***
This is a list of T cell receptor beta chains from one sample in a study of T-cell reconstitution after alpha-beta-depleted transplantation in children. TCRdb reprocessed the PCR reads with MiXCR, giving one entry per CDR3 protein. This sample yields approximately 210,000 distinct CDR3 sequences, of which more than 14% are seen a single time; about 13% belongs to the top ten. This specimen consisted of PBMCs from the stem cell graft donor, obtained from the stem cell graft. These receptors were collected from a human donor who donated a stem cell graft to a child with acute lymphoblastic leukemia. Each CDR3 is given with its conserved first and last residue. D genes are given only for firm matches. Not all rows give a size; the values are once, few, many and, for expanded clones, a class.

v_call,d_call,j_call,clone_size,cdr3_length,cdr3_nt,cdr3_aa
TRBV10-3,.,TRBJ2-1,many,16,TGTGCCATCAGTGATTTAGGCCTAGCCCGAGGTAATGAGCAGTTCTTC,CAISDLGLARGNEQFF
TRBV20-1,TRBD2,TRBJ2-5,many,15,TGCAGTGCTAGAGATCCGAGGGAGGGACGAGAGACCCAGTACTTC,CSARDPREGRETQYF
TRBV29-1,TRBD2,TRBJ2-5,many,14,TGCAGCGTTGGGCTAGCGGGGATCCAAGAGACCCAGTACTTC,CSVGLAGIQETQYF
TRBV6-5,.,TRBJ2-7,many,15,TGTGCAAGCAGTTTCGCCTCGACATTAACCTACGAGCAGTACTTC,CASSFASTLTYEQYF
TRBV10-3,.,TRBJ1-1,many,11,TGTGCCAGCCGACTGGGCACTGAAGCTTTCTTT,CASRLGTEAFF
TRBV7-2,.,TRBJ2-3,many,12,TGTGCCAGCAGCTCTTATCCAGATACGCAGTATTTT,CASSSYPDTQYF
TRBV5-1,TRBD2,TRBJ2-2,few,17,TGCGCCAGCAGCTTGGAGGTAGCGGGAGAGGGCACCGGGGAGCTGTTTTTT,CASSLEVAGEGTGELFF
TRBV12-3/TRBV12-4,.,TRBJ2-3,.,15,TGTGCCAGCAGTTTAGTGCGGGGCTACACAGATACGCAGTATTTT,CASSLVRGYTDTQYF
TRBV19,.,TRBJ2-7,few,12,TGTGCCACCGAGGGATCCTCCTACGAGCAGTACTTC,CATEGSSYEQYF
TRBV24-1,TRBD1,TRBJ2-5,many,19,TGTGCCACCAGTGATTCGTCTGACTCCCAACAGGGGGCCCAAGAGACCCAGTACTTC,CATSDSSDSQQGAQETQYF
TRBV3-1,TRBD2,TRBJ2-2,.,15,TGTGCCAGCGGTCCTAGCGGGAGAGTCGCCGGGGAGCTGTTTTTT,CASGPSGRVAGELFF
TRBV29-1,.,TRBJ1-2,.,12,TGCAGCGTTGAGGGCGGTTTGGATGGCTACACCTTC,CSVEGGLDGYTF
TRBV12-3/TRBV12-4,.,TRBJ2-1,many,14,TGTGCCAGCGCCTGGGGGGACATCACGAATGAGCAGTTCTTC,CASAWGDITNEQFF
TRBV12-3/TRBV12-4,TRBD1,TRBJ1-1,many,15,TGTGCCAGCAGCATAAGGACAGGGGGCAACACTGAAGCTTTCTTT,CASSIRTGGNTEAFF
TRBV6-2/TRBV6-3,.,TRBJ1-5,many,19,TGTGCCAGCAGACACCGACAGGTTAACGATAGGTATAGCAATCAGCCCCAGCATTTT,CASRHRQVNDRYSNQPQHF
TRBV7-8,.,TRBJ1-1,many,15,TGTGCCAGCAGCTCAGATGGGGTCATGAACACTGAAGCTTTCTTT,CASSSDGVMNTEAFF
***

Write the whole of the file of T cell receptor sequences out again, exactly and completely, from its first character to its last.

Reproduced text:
This is a list of T cell receptor beta chains from one sample in a study of T-cell reconstitution after alpha-beta-depleted transplantation in children. TCRdb reprocessed the PCR reads with MiXCR, giving one entry per CDR3 protein. This sample yields approximately 210,000 distinct CDR3 sequences, of which more than 14% are seen a single time; about 13% belongs to the top ten. This specimen consisted of PBMCs from the stem cell graft donor, obtained from the stem cell graft. These receptors were collected from a human donor who donated a stem cell graft to a child with acute lymphoblastic leukemia. Each CDR3 is given with its conserved first and last residue. D genes are given only for firm matches. Not all rows give a size; the values are once, few, many and, for expanded clones, a class.

v_call,d_call,j_call,clone_size,cdr3_length,cdr3_nt,cdr3_aa
TRBV10-3,.,TRBJ2-1,many,16,TGTGCCATCAGTGATTTAGGCCTAGCCCGAGGTAATGAGCAGTTCTTC,CAISDLGLARGNEQFF
TRBV20-1,TRBD2,TRBJ2-5,many,15,TGCAGTGCTAGAGATCCGAGGGAGGGACGAGAGACCCAGTACTTC,CSARDPREGRETQYF
TRBV29-1,TRBD2,TRBJ2-5,many,14,TGCAGCGTTGGGCTAGCGGGGATCCAAGAGACCCAGTACTTC,CSVGLAGIQETQYF
TRBV6-5,.,TRBJ2-7,many,15,TGTGCAAGCAGTTTCGCCTCGACATTAACCTACGAGCAGTACTTC,CASSFASTLTYEQYF
TRBV10-3,.,TRBJ1-1,many,11,TGTGCCAGCCGACTGGGCACTGAAGCTTTCTTT,CASRLGTEAFF
TRBV7-2,.,TRBJ2-3,many,12,TGTGCCAGCAGCTCTTATCCAGATACGCAGTATTTT,CASSSYPDTQYF
TRBV5-1,TRBD2,TRBJ2-2,few,17,TGCGCCAGCAGCTTGGAGGTAGCGGGAGAGGGCACCGGGGAGCTGTTTTTT,CASSLEVAGEGTGELFF
TRBV12-3/TRBV12-4,.,TRBJ2-3,.,15,TGTGCCAGCAGTTTAGTGCGGGGCTACACAGATACGCAGTATTTT,CASSLVRGYTDTQYF
TRBV19,.,TRBJ2-7,few,12,TGTGCCACCGAGGGATCCTCCTACGAGCAGTACTTC,CATEGSSYEQYF
TRBV24-1,TRBD1,TRBJ2-5,many,19,TGTGCCACCAGTGATTCGTCTGACTCCCAACAGGGGGCCCAAGAGACCCAGTACTTC,CATSDSSDSQQGAQETQYF
TRBV3-1,TRBD2,TRBJ2-2,.,15,TGTGCCAGCGGTCCTAGCGGGAGAGTCGCCGGGGAGCTGTTTTTT,CASGPSGRVAGELFF
TRBV29-1,.,TRBJ1-2,.,12,TGCAGCGTTGAGGGCGGTTTGGATGGCTACACCTTC,CSVEGGLDGYTF
TRBV12-3/TRBV12-4,.,TRBJ2-1,many,14,TGTGCCAGCGCCTGGGGGGACATCACGAATGAGCAGTTCTTC,CASAWGDITNEQFF
TRBV12-3/TRBV12-4,TRBD1,TRBJ1-1,many,15,TGTGCCAGCAGCATAAGGACAGGGGGCAACACTGAAGCTTTCTTT,CASSIRTGGNTEAFF
TRBV6-2/TRBV6-3,.,TRBJ1-5,many,19,TGTGCCAGCAGACACCGACAGGTTAACGATAGGTATAGCAATCAGCCCCAGCATTTT,CASRHRQVNDRYSNQPQHF
TRBV7-8,.,TRBJ1-1,many,15,TGTGCCAGCAGCTCAGATGGGGTCATGAACACTGAAGCTTTCTTT,CASSSDGVMNTEAFF